'Kid Chutzpah,' cloaked in green, says it's his message that's winning

March 01, 1996|By Jack W. Germond & Jules Witcover

PHOENIX -- In his victory speech here the other night, Steve Forbes in his brand of graciousness attacked his opponents for using taxpayers' money to run for president. He was the only true independent, he boasted, because he wasn't taking a cent from Uncle Sam and was getting all his campaign money out of his own pocket, plus some from friends -- what he no doubt would consider pocket change.

Although it's only the beginning of March, Mr. Forbes has already retired the chutzpah award for the year, hands down. While he ruthlessly skewers one of the nation's most cherished and important exercises in democracy by smothering it with his inherited wealth, he blasts his opponents for participating in a legal arrangement established by federal campaign-finance law to reduce the influence of money.

All the candidates except Mr. Forbes have qualified to receive a dollar-for-dollar matching subsidy financed by the voluntary $3 checkoff on all Americans' federal income-tax returns. The price for getting the subsidy is an agreement to abide by limits on spending and on how much the candidate can accept from any %% individual -- set in the law that was the direct outgrowth of the excesses of the Watergate affair.

While the Chutzpah Kid probably would say he turned down the subsidy because of high principle -- that taxpayers shouldn't be underwriting candidates for president -- the obvious reason is that by doing so he is free to ''raise'' and spend all the money he wants, which is not hard to do when you're worth multimillions, and more millions keep coming into your pocket as millions go out.

The logical conclusion to be drawn from Mr. Forbes' attack on the candidates taking the federal subsidy is that any mother's child can grow up to be president -- as long as he or she is rich.

Most candidates have to win early or their money soon dries up and they are obliged to drop out. All Mr. Forbes' poor finishes in Iowa and New Hampshire did was require him to get his checkbook out again.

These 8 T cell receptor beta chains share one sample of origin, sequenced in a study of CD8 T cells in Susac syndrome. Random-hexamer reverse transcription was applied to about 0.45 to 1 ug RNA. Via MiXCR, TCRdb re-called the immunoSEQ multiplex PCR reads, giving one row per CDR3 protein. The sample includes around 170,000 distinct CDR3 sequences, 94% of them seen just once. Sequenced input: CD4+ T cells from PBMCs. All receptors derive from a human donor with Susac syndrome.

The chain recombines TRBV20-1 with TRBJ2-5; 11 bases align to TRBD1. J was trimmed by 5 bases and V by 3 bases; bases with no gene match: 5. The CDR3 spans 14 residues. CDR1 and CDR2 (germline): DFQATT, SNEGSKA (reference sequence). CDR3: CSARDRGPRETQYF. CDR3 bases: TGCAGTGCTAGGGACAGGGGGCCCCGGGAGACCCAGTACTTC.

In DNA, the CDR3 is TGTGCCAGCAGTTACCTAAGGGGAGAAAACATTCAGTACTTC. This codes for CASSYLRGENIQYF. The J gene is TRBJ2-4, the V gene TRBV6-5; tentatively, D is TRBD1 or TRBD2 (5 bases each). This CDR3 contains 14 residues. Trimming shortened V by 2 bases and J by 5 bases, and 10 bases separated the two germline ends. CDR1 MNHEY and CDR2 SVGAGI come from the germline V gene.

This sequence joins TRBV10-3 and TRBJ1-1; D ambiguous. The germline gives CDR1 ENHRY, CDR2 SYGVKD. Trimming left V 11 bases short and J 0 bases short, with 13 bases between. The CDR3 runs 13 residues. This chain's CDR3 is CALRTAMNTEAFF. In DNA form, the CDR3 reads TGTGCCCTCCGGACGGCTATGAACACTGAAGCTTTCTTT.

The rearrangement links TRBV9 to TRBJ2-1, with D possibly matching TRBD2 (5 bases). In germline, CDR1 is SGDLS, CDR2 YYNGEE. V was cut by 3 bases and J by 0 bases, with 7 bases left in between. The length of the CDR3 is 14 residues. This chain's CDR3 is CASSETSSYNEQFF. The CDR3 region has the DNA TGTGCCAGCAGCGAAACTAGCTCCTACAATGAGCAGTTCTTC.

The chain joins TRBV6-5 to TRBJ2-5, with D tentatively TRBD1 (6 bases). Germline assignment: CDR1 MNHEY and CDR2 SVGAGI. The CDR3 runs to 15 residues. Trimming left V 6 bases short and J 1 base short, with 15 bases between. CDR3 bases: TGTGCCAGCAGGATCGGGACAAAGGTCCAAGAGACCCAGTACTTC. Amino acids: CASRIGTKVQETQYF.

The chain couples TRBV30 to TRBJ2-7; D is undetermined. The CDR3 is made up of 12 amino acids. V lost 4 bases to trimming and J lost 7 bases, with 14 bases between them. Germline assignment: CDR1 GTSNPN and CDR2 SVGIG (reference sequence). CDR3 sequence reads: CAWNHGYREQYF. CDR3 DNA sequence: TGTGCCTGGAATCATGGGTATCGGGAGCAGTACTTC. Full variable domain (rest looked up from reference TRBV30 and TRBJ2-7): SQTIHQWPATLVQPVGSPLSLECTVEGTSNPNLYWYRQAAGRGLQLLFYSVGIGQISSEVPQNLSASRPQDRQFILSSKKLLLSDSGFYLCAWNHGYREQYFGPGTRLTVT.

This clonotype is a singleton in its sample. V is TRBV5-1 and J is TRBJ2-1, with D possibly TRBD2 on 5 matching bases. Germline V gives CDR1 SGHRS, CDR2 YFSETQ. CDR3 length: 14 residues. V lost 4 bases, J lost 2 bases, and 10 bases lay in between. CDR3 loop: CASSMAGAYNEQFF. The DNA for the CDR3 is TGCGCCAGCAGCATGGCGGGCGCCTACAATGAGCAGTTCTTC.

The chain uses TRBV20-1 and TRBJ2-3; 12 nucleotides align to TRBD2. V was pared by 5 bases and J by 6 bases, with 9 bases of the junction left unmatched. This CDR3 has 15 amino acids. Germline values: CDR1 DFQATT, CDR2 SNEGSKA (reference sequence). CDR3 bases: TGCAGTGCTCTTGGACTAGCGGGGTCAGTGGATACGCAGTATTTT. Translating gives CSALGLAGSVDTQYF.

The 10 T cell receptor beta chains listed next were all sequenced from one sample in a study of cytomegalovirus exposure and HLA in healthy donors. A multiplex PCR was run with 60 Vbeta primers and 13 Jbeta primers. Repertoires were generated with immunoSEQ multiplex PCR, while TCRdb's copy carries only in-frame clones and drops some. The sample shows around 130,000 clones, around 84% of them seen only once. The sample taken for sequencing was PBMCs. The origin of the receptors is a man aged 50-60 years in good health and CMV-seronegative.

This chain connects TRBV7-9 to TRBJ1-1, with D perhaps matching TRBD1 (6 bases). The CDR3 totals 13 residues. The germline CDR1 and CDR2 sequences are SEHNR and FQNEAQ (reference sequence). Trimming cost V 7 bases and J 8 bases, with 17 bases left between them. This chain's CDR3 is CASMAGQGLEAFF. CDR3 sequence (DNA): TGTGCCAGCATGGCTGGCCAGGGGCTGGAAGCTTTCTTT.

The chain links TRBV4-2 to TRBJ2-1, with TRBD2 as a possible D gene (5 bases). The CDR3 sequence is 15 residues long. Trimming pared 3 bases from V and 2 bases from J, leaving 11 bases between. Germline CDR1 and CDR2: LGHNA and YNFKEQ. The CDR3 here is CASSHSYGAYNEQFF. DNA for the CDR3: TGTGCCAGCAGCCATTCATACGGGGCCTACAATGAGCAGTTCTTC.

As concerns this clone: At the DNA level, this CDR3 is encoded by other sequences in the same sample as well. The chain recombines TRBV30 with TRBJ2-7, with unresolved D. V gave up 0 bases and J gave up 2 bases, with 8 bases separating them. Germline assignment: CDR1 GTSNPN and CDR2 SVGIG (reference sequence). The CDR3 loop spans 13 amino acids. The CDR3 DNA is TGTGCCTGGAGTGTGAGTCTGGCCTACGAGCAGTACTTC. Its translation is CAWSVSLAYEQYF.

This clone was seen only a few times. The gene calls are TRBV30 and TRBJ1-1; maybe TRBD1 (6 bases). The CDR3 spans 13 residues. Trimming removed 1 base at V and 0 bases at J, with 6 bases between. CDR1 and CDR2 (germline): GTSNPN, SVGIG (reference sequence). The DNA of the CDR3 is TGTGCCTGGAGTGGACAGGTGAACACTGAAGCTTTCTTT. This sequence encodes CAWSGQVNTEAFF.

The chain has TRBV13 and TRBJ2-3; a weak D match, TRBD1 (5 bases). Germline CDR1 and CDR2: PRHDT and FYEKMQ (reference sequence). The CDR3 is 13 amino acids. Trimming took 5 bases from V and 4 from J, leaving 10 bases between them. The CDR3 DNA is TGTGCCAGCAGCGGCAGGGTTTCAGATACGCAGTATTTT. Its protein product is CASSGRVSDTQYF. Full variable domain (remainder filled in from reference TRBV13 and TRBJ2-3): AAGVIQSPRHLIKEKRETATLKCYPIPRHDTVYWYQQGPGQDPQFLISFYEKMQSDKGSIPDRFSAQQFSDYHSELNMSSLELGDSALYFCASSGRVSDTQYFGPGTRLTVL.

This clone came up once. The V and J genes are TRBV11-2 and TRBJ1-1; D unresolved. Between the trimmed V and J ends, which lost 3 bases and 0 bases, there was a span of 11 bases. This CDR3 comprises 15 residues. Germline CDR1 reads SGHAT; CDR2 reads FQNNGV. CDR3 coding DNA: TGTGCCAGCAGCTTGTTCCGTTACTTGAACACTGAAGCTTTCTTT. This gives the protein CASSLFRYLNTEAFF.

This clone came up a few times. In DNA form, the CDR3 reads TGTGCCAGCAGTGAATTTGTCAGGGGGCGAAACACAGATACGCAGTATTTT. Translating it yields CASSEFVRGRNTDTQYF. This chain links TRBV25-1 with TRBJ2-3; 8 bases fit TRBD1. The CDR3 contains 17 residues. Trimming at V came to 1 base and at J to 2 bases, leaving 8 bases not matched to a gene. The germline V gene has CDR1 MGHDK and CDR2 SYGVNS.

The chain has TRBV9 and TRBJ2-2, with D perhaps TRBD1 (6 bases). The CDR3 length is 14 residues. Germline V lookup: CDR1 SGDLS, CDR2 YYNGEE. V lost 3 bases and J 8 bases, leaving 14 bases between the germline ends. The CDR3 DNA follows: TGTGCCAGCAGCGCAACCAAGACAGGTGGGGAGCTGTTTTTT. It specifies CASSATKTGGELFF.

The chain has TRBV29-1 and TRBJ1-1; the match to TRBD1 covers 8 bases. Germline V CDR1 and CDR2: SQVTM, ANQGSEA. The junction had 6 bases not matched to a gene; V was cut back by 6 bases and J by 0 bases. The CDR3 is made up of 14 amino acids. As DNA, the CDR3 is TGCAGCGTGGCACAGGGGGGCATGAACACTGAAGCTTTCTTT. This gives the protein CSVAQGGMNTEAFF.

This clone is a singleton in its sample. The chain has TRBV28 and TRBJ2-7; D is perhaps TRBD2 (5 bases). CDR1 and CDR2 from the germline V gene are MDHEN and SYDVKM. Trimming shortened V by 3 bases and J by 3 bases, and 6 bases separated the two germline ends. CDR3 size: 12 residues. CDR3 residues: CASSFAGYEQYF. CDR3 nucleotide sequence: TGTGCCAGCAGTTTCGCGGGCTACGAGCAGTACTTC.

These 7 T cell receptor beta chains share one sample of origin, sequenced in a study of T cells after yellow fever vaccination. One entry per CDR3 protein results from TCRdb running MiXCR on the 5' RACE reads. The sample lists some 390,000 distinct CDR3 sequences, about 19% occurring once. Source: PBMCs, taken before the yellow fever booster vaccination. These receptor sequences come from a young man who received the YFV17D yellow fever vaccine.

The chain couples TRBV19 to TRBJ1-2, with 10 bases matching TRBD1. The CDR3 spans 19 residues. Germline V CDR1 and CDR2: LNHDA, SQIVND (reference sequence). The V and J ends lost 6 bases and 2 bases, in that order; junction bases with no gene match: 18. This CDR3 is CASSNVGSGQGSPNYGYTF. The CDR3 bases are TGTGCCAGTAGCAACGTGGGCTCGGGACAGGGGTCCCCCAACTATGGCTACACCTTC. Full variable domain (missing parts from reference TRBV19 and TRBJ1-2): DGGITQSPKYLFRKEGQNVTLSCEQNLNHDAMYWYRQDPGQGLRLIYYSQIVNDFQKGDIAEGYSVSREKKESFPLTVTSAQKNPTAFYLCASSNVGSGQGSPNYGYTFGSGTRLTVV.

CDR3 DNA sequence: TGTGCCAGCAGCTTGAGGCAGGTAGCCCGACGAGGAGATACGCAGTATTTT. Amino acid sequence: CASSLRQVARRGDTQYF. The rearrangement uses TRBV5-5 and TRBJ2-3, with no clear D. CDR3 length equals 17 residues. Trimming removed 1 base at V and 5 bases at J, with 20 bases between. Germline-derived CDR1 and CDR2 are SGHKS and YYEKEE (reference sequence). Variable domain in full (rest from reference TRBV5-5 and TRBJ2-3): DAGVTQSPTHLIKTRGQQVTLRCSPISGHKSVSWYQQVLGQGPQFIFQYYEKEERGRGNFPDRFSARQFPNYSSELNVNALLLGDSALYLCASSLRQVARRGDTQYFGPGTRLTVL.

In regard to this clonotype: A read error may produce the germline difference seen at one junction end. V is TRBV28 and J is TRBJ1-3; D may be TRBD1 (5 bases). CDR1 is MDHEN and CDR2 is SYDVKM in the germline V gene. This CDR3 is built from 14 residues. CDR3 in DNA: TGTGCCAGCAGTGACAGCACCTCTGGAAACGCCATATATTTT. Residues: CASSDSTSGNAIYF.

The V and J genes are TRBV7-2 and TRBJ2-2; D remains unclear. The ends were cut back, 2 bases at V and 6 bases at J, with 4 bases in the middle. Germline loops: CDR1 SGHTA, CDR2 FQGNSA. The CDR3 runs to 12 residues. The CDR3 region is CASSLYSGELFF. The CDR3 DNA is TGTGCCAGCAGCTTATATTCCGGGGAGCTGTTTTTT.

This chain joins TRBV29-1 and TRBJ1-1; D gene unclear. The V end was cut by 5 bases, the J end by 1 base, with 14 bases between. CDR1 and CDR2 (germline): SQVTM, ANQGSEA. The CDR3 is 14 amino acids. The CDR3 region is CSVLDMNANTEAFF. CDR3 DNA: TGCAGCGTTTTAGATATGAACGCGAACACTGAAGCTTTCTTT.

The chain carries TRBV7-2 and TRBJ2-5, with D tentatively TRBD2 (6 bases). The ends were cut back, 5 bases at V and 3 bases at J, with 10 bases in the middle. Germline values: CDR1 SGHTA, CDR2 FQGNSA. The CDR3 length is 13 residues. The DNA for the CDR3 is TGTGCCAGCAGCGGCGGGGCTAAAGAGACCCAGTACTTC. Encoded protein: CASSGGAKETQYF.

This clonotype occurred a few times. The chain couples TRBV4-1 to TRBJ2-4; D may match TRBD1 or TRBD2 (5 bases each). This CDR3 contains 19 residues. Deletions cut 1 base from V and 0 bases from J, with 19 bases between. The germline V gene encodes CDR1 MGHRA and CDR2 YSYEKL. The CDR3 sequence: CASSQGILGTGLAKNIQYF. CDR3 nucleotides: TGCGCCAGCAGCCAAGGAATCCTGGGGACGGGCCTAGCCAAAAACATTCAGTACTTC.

As Ronald Reagan drove the Soviet Union into bankruptcy by engaging it in an arms race it couldn't afford, Mr. Forbes with his free spending has put his Republican foes on the doorstep of the poorhouse trying to remain competitive with him.

By launching a television blitzkrieg of negative ads against the other candidates starting last fall, he lured them into spending their own limited campaign treasuries to defend themselves and, eventually, to retaliate. In the process, Mr. Forbes has been largely responsible for polluting the political climate as never before in the television age.

Punished by the voters

The political damage done to his opponents, not to mention to the election process, got so bad that Iowa's voters finally punished him for it, obliterating his early lead in the polls and reducing him to an also-ran. Only then did he take the negative ads off the air, admitting he had made a ''mistake.'' But by that time his main target, Bob Dole, had been thoroughly smeared by inaccurate and distorted allegations about his record.

Mr. Forbes had so much money to burn that in New Hampshire he took to running negative ads against former Gov. Lamar Alexander, who at the time was barely registering on the public-recognition scale and seemed no threat to him. For his pains, Mr. Forbes eventually ran behind Mr. Alexander in New Hampshire.

As long as Mr. Forbes appeared to be sliding into oblivion, it seemed that Americans had little cause to worry about a rich candidate buying the nomination. But in the wake of his victory in Arizona, where he again carpet-bombed the opposition with television ads, Mr. Forbes' spending -- seriously tilting the playing field in his own favor -- is no laughing matter.

said here the other night that he won because his message of ''hope, growth and opportunity'' finally got through. If that message is so persuasive, he ought to be willing to stand on it from now on, and put a ceiling on his own spending to permit a relatively level playing field with the others.

But Steve Forbes clearly isn't interested in a level field. He bought into the game with the fattest bankroll of all the players, and if he can drive others away from the table by using it, that's clearly what he intends to do.

Amazingly, most voters don't seem concerned that Mr. Forbes is using his great wealth to tilt the political process in his favor. After all, what's the good of being rich if you can't buy anything you want?

Jack W. Germond and Jules Witcover report from The Sun's Washington bureau.

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